Chris Nogy's Medieval
instrument Projects

Vertical harps with 2 arms also known as lyre harps or "lyres" began appearing in ancient Sumaria by
2800 BC. Some of the oldest carvings of harps were discovered in Phoenicia with marble harp
statuettes found dating back to 3,000 - 2,300 BC. The development of the lyre harp in Greece also
coincided with the development of mathematical musical scales. After those centuries of obscurity in
the historical record, the lyre precursor to the triangular Medieval harp reappeared in Western
European civilization. In the fourth century AD, monk vocalizations predating Gregorian chanting
were used in worship services in the Christian Church. The harp became a preferred instrument for
accompaniment for the monks' voices. The harp was one of the few instruments allowed in the early
church where the horn, drum and rattles were considered the devil's instruments. During the fifth
century, the Papal Music School was established in Ireland where the lyre harp was taught.
Fragments of a six-stringed lyre were found in the 7th-century burial ship unearthed at Suffolk in
England. The remains of several Germanic lyres, dating from the fifth through the tenth century, have
been found in Saxon and Frankish graves in Germany and England.
There are few craftsmen today that still build
these historic instruments. And even fewer as
knowledgeable and skilled as Mr Nogy! Here's
a little bit about this project;
This is the second Trossingen style lyre to come out of the shop.  
It is sort of a parody, the middle step between the actual
reproduction that Fionn built and the way-out full electric
Fender-style solid body that is the next project.  But just because
it is silly, doesn't mean it has to be built badly.  I followed closely
the work that Fionn did on hers, and with a few modifications
necessary to hide the electronics, built mine from what she
learned on her project.  The parts are all made out of the correct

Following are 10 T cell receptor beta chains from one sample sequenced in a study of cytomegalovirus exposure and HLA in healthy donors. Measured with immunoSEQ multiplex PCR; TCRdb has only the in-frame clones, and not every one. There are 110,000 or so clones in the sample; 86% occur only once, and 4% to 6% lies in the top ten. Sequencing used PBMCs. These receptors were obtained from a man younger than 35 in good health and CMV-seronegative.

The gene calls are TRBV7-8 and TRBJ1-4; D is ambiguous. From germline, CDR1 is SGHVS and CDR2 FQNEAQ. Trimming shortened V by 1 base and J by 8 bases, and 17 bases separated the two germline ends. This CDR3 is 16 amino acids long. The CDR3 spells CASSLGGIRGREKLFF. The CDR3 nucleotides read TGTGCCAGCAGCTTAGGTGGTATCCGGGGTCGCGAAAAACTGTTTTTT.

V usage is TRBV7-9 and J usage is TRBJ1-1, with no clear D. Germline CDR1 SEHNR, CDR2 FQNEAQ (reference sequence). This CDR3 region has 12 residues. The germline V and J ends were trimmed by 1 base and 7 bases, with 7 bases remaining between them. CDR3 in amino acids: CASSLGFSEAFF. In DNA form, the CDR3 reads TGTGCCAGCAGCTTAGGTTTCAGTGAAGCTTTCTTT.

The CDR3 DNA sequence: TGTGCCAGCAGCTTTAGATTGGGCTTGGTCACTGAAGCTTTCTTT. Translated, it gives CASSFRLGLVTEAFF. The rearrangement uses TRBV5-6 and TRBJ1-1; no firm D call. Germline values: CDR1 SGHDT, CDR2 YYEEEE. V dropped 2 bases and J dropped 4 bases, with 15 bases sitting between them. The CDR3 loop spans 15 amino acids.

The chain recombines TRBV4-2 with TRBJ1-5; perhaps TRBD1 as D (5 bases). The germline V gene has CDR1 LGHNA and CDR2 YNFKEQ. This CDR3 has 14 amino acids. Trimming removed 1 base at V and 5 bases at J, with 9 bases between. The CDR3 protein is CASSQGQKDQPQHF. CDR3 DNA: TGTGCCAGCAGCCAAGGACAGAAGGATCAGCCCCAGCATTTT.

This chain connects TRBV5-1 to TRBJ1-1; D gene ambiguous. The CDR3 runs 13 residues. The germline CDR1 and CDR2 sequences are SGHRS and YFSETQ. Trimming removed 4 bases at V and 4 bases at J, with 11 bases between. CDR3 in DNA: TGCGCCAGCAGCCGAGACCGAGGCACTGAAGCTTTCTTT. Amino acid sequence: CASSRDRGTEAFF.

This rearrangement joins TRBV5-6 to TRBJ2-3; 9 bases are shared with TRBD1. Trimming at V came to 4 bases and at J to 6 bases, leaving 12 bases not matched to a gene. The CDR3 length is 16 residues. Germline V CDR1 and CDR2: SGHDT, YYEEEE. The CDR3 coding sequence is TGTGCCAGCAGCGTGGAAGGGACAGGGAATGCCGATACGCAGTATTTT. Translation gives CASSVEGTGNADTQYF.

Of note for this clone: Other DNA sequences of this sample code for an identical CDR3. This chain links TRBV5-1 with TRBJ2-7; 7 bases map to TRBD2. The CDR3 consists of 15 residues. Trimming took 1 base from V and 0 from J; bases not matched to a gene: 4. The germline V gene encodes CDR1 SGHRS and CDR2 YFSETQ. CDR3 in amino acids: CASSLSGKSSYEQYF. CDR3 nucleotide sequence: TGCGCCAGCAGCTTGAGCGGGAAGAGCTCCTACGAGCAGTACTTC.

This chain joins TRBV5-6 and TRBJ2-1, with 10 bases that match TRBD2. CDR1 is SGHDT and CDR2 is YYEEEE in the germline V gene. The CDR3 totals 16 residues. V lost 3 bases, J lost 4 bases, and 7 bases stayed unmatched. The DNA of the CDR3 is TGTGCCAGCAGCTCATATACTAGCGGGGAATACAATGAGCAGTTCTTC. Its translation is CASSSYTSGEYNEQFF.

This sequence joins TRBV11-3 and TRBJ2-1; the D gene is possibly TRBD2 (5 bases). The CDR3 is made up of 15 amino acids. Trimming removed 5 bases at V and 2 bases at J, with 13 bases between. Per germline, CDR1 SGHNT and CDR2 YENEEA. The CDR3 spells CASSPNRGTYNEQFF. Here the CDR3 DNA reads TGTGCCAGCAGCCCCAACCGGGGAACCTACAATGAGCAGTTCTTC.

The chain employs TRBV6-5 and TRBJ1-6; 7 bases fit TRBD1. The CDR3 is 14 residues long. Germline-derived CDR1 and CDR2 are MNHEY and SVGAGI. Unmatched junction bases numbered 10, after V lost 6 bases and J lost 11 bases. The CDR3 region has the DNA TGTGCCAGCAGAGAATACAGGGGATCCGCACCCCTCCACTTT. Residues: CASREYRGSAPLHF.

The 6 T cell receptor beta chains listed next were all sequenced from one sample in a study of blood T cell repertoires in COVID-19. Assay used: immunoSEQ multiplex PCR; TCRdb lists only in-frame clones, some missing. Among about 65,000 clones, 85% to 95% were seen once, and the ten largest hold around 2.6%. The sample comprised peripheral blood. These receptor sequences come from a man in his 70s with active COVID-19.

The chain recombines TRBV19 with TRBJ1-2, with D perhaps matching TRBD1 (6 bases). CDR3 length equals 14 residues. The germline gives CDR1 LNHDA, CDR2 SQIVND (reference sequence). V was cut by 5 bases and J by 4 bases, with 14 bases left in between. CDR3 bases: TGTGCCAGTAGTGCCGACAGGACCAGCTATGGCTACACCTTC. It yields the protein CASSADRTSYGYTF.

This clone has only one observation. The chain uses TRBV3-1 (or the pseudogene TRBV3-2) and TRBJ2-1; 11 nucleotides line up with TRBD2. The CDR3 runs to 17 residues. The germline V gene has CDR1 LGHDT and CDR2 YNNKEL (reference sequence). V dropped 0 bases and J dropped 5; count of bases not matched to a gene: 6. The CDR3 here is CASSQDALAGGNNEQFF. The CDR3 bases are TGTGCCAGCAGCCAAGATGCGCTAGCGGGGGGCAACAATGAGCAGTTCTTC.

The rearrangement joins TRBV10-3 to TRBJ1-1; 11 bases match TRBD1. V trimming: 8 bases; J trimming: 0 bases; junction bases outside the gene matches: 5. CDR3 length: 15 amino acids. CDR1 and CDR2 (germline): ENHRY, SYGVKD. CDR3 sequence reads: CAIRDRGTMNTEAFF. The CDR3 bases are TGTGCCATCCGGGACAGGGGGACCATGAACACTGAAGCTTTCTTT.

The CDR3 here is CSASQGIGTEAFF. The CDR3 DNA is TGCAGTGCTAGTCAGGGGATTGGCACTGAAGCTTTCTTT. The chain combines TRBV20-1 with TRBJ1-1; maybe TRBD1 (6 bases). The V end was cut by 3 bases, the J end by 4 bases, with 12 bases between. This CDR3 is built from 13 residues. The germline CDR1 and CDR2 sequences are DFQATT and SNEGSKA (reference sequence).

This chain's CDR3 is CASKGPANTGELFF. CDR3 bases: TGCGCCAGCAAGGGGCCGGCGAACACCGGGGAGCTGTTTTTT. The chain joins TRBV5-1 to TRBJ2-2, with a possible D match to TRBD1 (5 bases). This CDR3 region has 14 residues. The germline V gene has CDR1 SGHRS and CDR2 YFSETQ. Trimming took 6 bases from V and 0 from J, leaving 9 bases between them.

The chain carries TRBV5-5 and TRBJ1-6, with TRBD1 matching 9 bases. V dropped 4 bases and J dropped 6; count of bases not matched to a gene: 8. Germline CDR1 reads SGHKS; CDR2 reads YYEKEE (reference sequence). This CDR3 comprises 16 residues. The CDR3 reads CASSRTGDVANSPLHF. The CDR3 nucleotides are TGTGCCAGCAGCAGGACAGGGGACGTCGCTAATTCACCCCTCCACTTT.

materials, the soundboard is properly shaped, it is pretty much a
good replica except that I increased it's overall thickness by about
3/16 inch to accommodate the volume and tone potentiometers.
Here is the basic hollowed corpus with the
pickup set laid out for sizing.  I had it made
a bit big, but you can specify how you
would like it wired.  The guys at JJB
Electronics are very helpful.  These are very
responsive and sensitive pickups - before
deciding how to do the installation on this
lyre I attached these pickups to the
soundboards of several of my other
finished lyres, and the sound is terrific from
The soundboard is cut and profiled,
waiting to be glued on.  Neat thing about
hide glue, if I need to fix something later,
I can remove the soundboard without
damage.  That's cool.  Not the holes
where the original beechwood pegs
went through the soundboard of the lyre
- this is how I am hiding the tone and
volume knobs - they will be these
dowels.  A small dot of 5 minute epoxy
on the button pickups (just a tiny bit - it
will hold) under the soundboard at the
feet of the bridge and it's ready to be
The business end of the lyre.  Maple
tailpiece, willow bridge, the cheapest
black nylon Ernie Ball ball end guitar
treble sets I could buy.  The
soundboard 'dowels' (actually the
volume and tone controls) are made
of beechwood.  The tailpiece has been
drilled for ball end or tie-in strings.  
The tailgut puts just a bit of pressure
on the volume knob - keeps it in place.
OK, the final product.  Hand made tablet weave
strap, the body stained with dark brown Briwax, the
bridge and tailpiece left natural for contrast.  Really
an instrument I am proud of.The instrument is
completely playable, jacked into an amp.  It has a
pretty cool sound, and with the cable comes a
variety of optional effects boxes.  I have already
played it through my sound board in my computer,
through my old Fender TKO 80 bass amp, and
through my little smokey Supro pocket amp - it is
cool through all 3.  This was definitely a really cool
project, and very worthwhile. So far this has been a
very neat escape - many of my more authenticity
driven friends are dismayed, but most of the local
music crowd is very enthusiastic about the pair of
electric instruments I am building.  I am even getting
discounts from a few of the local music stores, with
the promise of course that they get to play around
with the instruments.  Perhaps this will open up a
little bit of a new performance venue - there are
many little battery operated belt amps (I use a Supro
- a bit overdriven and distorted, granted, but fun
until I find one of the little pocket marshal stacks for
cheap) and with hidden cable (I am covering mine in
a lucet woven silk cord 'sleeve' and hiding my amp
in a custom leather belt pouch) there are some
venues that were previously impractical for an
instrument like this - such as outdoor SCA events
and actually playing with other instruments - not a
period thing to do, but fun with the right folks.
This is just one of many cool
instruments built by Mr. Nogy.
Click here to go to his website
and check them all out!